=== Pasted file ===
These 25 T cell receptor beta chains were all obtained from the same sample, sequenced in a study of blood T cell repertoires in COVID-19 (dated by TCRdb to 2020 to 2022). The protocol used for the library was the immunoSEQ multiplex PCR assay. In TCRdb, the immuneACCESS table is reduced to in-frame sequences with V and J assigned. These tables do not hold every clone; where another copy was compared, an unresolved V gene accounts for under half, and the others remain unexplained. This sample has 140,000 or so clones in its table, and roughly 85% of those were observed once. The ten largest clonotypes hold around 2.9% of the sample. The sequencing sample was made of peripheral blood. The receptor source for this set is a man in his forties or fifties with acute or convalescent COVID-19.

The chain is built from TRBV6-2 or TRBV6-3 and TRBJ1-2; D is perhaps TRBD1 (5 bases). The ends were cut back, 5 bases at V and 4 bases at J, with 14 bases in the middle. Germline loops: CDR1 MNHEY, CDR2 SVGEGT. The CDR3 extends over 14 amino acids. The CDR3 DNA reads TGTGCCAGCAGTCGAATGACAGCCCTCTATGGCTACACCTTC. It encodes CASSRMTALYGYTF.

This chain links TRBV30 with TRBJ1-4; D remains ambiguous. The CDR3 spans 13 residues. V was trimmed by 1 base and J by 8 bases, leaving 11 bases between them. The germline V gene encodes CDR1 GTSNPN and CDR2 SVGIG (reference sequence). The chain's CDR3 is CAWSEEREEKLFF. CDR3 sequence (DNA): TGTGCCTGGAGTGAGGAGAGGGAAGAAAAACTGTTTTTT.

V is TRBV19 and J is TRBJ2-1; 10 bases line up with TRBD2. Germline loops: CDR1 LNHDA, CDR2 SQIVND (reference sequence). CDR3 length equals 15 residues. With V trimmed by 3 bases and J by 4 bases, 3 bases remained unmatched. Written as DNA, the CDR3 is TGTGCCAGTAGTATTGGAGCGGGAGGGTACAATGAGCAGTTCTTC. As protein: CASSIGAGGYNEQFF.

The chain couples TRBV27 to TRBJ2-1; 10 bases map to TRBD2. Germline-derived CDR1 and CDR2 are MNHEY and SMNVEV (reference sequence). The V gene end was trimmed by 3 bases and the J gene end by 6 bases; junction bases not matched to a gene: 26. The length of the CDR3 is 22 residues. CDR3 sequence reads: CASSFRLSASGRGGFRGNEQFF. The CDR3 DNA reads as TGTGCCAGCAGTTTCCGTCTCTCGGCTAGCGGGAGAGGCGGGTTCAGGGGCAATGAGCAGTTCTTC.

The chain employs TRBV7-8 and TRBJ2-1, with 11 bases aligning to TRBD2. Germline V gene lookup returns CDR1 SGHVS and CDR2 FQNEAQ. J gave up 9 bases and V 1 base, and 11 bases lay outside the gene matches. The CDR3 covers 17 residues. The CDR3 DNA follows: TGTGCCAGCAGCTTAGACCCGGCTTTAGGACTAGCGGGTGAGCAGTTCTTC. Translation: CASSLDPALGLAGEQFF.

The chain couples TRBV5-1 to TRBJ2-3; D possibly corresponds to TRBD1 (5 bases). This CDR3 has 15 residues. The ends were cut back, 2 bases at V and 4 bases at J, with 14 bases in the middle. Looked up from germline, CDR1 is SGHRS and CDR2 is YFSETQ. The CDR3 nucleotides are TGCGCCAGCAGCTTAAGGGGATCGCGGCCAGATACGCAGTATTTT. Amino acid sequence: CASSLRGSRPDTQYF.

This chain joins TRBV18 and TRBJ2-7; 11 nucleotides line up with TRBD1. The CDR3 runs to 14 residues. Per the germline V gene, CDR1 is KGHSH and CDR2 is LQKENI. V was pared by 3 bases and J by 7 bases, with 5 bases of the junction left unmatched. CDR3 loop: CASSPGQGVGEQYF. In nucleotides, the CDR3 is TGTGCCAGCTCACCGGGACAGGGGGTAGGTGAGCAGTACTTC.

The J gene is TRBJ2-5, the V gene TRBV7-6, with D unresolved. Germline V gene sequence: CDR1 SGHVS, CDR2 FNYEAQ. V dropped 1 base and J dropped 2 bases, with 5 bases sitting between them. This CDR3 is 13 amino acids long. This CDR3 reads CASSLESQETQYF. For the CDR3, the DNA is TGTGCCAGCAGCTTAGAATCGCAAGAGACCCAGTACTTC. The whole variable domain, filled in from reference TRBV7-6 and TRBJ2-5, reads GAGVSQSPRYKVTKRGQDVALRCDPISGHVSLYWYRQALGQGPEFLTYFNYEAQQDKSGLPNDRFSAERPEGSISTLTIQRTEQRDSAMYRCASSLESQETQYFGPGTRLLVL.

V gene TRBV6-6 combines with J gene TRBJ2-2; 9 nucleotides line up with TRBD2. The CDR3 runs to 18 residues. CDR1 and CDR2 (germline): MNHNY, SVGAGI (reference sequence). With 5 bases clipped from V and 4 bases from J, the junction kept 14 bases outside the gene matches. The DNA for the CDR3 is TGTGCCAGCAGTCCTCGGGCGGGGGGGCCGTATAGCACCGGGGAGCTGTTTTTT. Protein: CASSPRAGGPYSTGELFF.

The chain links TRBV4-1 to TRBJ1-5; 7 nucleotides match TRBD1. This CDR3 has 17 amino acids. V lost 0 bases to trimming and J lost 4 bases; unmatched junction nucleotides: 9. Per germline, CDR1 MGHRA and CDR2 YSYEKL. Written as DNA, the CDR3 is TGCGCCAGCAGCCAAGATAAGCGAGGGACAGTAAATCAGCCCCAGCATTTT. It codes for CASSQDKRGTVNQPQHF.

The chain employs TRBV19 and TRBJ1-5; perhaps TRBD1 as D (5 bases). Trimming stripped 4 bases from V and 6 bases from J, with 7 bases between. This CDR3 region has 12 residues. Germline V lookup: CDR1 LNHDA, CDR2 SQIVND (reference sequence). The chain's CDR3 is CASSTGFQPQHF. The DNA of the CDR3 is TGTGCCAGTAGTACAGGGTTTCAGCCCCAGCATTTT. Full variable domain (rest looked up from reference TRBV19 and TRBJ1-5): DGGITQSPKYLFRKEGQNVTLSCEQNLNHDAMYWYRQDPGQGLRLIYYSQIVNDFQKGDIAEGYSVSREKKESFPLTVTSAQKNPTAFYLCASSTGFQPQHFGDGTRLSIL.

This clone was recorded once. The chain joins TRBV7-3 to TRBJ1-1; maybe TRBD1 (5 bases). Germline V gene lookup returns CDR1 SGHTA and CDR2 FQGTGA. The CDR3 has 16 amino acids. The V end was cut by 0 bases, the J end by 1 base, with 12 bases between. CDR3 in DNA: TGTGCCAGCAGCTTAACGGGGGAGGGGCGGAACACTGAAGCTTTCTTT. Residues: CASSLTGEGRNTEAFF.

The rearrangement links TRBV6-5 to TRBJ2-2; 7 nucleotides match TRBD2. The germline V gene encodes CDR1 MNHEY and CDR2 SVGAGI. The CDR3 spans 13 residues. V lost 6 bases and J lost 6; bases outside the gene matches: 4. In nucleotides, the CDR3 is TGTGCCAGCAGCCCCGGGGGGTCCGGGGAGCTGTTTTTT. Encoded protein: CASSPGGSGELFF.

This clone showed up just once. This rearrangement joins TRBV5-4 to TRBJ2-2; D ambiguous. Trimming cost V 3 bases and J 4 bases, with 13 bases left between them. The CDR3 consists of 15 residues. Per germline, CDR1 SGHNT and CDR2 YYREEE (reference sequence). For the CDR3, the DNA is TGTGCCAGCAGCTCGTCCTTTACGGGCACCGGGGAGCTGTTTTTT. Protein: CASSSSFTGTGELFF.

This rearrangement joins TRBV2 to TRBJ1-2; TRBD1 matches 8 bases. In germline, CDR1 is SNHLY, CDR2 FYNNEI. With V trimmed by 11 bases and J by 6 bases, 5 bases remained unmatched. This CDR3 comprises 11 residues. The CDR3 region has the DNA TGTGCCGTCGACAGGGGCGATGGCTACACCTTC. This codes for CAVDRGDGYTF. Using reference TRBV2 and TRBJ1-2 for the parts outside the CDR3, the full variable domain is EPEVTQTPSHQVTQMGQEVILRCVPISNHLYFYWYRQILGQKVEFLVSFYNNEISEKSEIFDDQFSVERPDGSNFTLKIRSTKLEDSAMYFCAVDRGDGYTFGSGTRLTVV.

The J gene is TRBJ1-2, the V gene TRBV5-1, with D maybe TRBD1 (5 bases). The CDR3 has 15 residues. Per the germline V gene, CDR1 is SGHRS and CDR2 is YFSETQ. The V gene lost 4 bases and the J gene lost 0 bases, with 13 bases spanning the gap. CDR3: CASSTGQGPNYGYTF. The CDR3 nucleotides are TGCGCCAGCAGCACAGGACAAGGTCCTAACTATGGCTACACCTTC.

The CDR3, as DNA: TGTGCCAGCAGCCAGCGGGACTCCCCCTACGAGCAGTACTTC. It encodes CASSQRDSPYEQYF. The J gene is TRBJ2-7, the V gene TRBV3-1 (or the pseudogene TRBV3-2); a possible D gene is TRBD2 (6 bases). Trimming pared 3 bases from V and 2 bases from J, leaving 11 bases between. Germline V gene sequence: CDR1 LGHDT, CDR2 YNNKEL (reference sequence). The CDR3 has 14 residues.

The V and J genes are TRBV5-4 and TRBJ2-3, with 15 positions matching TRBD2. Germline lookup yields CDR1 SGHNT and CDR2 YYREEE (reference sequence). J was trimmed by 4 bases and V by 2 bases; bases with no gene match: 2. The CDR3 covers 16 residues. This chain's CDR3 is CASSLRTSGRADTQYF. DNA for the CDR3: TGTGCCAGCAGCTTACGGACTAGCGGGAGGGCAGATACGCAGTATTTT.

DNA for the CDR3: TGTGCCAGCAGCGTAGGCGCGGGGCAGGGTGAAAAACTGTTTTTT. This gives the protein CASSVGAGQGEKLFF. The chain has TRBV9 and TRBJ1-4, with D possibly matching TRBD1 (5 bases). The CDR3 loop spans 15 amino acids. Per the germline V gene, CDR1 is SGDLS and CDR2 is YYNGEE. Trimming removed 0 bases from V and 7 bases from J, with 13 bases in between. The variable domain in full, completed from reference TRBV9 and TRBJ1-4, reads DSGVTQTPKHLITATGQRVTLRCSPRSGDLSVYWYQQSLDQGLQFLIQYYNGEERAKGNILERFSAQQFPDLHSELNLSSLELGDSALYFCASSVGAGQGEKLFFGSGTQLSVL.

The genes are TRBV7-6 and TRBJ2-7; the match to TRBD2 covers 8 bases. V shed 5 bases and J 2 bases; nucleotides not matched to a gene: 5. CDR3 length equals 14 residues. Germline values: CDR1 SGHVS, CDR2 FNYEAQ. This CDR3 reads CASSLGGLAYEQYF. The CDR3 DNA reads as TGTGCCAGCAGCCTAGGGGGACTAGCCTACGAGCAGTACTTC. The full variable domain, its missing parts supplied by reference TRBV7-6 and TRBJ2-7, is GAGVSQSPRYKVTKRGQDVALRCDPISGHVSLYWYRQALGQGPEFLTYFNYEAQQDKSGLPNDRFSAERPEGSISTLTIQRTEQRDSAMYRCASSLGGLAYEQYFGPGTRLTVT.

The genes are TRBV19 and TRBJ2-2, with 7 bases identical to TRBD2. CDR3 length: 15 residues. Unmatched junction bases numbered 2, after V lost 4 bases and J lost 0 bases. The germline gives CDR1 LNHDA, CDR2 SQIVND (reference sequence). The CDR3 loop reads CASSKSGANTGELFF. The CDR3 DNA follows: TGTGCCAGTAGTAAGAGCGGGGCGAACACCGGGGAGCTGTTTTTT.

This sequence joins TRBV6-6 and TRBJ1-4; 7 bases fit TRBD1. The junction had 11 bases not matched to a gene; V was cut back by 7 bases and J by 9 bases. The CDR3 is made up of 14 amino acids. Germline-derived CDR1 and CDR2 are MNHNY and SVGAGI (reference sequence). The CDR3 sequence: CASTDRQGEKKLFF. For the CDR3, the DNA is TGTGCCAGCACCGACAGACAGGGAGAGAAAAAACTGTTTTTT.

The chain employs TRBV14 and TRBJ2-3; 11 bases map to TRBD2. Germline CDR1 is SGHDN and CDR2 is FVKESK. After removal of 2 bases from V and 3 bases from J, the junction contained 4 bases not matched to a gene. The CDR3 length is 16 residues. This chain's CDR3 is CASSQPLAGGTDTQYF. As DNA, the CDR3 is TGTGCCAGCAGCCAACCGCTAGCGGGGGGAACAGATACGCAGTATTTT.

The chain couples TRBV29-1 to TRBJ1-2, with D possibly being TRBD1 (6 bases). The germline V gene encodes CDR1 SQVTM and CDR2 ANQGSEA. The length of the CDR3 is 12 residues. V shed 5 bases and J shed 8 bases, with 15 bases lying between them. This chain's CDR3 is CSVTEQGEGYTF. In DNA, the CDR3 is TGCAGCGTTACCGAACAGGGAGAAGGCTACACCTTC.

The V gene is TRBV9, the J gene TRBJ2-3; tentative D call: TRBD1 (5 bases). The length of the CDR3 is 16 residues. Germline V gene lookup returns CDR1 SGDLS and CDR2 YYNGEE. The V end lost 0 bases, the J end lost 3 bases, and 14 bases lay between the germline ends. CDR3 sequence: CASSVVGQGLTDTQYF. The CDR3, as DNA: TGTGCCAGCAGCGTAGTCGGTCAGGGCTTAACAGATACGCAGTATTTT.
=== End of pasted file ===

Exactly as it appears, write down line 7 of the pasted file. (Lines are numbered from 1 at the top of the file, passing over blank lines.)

The chain couples TRBV5-1 to TRBJ2-3; D possibly corresponds to TRBD1 (5 bases). This CDR3 has 15 residues. The ends were cut back, 2 bases at V and 4 bases at J, with 14 bases in the middle. Looked up from germline, CDR1 is SGHRS and CDR2 is YFSETQ. The CDR3 nucleotides are TGCGCCAGCAGCTTAAGGGGATCGCGGCCAGATACGCAGTATTTT. Amino acid sequence: CASSLRGSRPDTQYF.